New Life Healthcare CEO Shrey Viranna has been tasked with expanding the wellness group abroad so its revenue is equally split between SA and its international portfolio by 2022.
The R42bn hospital owner and healthcare services provider grew its interim revenue by 17.5% to R11.3bn by end-March from R9.6bn a year earlier, results released on Friday showed. It increased its dividend by 8.6% to 38c per share.
The group expected its investment and revenue growth to come largely from complementary or allied services, which included mental health, renal dialysis and oncology, instead of acute hospital care, which faced pricing pressure, said Viranna.
Alec Abraham, the senior equity analyst at Sasfin, said Life Healthcare had made the right decision to diversify away from acute hospital care to allied services. “These are capital-light and margin-rich services, not under as severe regulatory pricing pressure as acute care is.”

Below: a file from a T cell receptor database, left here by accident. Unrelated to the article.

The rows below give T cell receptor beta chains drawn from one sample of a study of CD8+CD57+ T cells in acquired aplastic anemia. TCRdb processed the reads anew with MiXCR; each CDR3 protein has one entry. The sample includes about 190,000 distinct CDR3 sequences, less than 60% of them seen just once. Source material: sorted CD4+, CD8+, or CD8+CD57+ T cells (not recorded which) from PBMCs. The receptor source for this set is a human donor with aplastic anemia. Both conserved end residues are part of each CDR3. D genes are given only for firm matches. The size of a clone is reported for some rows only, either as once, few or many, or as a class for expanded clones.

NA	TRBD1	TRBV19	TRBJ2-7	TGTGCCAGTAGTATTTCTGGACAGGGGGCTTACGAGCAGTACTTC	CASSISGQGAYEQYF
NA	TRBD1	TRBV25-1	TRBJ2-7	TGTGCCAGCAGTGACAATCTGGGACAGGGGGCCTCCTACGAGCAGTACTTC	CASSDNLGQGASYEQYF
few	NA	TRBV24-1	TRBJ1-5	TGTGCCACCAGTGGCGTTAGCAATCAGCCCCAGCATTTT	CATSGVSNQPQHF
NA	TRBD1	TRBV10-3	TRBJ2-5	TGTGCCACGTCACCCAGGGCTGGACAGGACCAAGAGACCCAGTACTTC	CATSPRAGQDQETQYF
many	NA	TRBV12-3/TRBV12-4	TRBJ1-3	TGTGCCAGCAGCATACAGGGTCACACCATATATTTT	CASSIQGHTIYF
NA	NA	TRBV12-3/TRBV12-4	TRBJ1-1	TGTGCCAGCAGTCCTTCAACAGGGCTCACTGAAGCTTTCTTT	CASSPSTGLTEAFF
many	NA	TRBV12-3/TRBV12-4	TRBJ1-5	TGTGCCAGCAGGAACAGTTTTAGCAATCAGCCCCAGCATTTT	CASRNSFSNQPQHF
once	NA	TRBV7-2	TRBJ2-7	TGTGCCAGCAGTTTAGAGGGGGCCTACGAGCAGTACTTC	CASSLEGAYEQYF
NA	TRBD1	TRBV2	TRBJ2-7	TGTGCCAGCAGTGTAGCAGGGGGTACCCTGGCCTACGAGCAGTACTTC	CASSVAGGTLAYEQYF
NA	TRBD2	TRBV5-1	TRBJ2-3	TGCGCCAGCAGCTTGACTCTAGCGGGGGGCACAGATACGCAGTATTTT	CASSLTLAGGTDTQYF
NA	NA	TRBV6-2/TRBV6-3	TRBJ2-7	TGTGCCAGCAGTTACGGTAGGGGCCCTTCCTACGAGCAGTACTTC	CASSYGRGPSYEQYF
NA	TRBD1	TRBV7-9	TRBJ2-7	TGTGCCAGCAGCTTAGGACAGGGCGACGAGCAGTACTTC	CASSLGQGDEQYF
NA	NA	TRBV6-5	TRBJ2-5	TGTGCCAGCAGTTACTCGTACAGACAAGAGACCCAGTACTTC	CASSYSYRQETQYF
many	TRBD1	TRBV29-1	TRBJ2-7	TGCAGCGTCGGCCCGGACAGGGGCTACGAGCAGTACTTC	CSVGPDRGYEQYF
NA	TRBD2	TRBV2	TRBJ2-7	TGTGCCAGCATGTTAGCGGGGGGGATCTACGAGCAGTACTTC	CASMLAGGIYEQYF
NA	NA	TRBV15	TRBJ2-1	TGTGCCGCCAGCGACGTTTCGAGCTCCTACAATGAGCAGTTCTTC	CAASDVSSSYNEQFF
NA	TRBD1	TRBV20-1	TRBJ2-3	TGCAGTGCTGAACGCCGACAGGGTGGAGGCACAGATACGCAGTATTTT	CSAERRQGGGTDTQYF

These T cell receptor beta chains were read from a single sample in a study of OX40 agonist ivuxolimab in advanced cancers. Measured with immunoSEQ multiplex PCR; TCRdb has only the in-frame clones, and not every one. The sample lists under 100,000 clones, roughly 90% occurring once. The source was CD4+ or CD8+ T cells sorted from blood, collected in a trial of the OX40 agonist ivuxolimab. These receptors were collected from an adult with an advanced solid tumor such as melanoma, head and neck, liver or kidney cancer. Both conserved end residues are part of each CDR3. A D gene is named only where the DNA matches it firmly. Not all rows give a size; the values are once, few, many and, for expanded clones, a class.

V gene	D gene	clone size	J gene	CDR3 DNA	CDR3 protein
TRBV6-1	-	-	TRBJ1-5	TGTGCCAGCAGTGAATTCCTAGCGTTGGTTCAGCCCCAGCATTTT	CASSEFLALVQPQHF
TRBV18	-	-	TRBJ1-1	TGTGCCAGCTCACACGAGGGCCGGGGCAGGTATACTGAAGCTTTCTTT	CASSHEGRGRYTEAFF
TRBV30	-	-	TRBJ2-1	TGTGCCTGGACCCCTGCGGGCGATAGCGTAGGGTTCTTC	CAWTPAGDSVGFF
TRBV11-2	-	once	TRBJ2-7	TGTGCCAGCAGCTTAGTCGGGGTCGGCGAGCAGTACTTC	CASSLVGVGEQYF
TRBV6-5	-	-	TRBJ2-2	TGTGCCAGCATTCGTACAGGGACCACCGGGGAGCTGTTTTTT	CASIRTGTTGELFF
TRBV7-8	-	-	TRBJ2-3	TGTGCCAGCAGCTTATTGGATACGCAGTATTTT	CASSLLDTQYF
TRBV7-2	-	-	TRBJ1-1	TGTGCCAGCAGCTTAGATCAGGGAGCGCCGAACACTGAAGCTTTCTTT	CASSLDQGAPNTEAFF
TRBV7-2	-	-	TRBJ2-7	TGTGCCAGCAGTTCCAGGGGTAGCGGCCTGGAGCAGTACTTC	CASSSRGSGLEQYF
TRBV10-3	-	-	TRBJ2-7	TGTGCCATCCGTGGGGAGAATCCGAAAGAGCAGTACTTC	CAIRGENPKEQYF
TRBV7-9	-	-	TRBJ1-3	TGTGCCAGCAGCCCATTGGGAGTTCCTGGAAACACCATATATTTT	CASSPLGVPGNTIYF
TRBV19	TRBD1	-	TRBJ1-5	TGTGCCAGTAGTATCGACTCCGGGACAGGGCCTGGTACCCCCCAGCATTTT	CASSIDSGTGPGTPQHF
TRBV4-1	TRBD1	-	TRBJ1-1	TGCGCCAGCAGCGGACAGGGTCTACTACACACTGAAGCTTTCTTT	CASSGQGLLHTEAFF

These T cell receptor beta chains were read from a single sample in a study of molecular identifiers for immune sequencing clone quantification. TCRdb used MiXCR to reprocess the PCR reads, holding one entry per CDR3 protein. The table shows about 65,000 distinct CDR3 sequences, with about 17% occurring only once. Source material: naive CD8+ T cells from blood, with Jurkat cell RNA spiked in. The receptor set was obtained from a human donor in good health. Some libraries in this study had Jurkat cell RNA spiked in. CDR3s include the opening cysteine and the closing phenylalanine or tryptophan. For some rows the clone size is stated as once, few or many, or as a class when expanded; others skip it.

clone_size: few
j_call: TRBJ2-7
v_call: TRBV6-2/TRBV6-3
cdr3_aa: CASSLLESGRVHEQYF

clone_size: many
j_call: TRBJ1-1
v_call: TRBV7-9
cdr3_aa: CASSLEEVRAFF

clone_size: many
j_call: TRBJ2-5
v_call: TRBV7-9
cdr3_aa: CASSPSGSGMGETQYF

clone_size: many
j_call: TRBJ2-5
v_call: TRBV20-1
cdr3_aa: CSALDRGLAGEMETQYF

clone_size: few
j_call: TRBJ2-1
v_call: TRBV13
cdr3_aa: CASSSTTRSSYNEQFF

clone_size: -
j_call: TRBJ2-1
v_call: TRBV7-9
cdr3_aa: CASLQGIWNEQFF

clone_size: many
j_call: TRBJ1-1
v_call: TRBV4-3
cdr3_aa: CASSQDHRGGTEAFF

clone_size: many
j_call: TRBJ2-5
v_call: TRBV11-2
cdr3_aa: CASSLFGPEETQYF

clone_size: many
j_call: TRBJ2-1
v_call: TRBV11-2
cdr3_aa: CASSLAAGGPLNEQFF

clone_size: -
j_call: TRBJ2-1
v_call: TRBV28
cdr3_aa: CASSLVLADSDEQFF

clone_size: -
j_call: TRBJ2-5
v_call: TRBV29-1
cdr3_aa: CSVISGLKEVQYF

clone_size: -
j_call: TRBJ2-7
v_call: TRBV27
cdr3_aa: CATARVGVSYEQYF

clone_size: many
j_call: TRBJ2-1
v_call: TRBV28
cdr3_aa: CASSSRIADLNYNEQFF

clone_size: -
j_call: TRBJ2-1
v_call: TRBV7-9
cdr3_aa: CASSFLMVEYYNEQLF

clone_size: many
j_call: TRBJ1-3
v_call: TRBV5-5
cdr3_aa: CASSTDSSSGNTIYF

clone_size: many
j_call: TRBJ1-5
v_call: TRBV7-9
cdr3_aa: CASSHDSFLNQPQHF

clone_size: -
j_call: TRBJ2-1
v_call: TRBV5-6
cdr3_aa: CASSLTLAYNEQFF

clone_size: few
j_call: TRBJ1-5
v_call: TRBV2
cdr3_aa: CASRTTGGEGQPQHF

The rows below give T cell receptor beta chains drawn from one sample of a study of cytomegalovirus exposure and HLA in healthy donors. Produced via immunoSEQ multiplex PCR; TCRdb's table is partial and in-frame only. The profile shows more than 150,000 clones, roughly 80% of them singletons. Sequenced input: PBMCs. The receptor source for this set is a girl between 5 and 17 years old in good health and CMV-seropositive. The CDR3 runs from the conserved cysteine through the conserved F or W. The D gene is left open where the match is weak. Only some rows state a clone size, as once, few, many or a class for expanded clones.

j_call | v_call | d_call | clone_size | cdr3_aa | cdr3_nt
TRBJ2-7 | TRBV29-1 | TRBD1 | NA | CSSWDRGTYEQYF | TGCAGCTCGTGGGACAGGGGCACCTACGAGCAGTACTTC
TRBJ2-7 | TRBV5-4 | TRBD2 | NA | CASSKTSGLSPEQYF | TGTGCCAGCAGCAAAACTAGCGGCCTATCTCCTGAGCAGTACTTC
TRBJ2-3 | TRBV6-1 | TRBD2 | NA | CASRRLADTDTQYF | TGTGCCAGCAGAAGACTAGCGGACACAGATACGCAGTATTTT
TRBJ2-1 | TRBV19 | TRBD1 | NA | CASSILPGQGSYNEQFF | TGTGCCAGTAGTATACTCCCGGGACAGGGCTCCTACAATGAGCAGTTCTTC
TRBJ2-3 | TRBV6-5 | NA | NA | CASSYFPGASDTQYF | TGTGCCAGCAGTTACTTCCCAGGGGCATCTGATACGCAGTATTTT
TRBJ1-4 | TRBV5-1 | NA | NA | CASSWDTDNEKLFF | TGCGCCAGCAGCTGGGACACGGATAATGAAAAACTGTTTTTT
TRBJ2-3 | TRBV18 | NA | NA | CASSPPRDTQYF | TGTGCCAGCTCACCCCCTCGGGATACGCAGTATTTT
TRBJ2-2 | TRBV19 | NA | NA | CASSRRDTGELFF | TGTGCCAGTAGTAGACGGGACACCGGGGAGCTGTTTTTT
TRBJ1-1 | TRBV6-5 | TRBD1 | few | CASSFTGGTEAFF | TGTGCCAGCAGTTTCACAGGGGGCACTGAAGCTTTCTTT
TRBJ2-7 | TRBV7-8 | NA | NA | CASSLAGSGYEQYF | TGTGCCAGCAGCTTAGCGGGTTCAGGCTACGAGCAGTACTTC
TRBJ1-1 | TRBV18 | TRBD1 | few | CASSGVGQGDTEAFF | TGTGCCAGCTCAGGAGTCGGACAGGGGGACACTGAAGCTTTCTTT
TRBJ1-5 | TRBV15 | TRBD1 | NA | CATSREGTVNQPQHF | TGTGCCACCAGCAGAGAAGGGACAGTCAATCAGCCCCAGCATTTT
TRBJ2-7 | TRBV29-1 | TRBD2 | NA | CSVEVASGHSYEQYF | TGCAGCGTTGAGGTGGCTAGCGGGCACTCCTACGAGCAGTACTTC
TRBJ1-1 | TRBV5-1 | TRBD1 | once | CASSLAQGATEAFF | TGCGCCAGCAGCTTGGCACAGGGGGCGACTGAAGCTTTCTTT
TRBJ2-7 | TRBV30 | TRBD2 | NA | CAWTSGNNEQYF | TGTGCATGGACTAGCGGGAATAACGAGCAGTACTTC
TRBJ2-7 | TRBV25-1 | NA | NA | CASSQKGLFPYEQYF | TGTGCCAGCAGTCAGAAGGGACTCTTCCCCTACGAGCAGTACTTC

Much of this growth would be in Southern Africa but Life would also achieve growth offshore in its Scanmed business, which saw demand for diagnostics services in Poland.
Headline earnings per share increased 116.5% to 53.7c, having been boosted by the improved performance of Life Healthcare’s businesses, the inclusion of Alliance Medical for six months and the nonrecurring effect of a number of one-off costs during the comparable period.
Southern African revenue increased by 9.7% to R8.4bn, compared with R7.6bn in the 2017 comparable period, with the Southern African hospitals’ and complementary services’ revenue increasing 7.9% to R7.8bn. Healthcare services’ revenue increased by 42.4% to R568m because of the return of 700 patients to the Esidimeni psychiatric hospitals and the acquisition of an occupational health and wellness business.
Asked if the government had paid ill-equipped nongovernmental organisations more money than it had paid Life Healthcare to look after these patients, Viranna said: “The Gauteng Department of Health would be best placed to respond to your question.”